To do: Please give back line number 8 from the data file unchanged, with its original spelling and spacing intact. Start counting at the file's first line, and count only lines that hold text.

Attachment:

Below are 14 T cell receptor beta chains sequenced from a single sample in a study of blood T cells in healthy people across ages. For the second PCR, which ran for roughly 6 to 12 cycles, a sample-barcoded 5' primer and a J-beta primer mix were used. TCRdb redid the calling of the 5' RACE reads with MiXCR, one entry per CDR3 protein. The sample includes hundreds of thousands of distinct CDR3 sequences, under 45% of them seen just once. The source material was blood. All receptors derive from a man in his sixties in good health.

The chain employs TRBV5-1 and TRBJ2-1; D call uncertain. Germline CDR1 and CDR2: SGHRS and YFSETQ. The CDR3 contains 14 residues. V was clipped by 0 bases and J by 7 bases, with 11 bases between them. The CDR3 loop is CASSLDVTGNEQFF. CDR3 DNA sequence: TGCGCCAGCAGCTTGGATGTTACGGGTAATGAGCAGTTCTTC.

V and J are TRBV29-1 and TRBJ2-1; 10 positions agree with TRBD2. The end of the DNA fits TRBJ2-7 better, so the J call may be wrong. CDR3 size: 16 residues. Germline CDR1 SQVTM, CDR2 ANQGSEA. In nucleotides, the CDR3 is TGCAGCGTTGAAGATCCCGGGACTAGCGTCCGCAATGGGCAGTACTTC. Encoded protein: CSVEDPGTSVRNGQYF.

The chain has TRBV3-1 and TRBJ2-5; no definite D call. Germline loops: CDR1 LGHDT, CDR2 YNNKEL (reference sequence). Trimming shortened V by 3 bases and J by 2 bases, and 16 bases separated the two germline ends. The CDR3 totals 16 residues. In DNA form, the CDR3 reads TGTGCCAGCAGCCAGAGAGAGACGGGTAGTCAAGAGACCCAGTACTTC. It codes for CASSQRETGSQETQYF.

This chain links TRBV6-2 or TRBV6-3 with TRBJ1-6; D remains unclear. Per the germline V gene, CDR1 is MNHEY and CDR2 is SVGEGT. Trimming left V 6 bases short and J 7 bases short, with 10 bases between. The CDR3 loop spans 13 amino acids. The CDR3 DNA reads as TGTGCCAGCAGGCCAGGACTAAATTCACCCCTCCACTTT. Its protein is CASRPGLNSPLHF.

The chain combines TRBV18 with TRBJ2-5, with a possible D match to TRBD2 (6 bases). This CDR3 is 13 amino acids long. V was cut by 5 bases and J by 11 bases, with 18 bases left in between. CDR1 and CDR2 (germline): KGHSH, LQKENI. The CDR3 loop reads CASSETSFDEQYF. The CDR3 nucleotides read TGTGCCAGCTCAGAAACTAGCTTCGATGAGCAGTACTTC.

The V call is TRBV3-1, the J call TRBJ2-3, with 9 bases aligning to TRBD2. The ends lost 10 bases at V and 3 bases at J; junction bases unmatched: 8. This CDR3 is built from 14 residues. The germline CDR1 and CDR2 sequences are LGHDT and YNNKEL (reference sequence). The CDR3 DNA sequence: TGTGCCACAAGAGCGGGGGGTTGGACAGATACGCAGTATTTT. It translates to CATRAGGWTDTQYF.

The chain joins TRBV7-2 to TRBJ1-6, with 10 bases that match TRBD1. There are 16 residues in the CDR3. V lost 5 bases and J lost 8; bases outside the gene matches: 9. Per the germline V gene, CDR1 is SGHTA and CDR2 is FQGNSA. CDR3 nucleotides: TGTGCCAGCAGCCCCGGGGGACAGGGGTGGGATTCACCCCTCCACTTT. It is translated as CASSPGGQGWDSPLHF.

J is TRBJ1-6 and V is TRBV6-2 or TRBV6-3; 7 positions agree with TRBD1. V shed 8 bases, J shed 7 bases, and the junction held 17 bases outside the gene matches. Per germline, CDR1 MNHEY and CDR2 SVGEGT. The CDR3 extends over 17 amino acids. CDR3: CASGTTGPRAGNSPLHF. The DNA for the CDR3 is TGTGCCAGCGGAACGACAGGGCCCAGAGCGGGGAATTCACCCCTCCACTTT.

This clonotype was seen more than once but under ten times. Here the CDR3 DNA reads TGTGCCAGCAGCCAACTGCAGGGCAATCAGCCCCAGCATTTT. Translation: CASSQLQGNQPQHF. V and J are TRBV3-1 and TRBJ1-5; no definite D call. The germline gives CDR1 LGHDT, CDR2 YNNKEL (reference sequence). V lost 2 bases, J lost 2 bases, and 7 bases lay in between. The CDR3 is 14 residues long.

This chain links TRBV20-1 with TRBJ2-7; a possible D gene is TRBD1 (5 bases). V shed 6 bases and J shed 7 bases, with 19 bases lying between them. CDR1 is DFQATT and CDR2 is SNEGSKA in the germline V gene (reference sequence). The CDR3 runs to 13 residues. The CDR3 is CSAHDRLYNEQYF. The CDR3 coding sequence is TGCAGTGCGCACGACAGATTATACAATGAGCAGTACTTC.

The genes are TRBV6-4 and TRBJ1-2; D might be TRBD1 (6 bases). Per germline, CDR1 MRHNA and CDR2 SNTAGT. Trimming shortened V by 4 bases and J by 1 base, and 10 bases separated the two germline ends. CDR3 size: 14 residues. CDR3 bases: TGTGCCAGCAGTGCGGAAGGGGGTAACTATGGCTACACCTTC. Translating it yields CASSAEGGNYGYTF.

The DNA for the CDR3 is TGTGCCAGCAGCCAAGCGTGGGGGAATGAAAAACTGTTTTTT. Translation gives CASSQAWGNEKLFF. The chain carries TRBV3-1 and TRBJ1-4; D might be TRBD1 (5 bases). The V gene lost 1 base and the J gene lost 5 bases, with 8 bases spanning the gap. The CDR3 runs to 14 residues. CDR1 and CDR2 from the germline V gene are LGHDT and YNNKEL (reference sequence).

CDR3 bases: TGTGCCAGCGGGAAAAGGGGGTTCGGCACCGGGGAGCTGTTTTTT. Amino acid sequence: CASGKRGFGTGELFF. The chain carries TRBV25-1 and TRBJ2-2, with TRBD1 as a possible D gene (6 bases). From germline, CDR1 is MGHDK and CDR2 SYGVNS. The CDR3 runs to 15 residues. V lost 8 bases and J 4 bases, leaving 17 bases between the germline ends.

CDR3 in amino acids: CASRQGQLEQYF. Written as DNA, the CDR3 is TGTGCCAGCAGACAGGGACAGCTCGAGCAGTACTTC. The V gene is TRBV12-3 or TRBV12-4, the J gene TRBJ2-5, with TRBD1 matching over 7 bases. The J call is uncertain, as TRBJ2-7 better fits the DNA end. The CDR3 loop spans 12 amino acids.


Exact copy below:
The chain joins TRBV7-2 to TRBJ1-6, with 10 bases that match TRBD1. There are 16 residues in the CDR3. V lost 5 bases and J lost 8; bases outside the gene matches: 9. Per the germline V gene, CDR1 is SGHTA and CDR2 is FQGNSA. CDR3 nucleotides: TGTGCCAGCAGCCCCGGGGGACAGGGGTGGGATTCACCCCTCCACTTT. It is translated as CASSPGGQGWDSPLHF.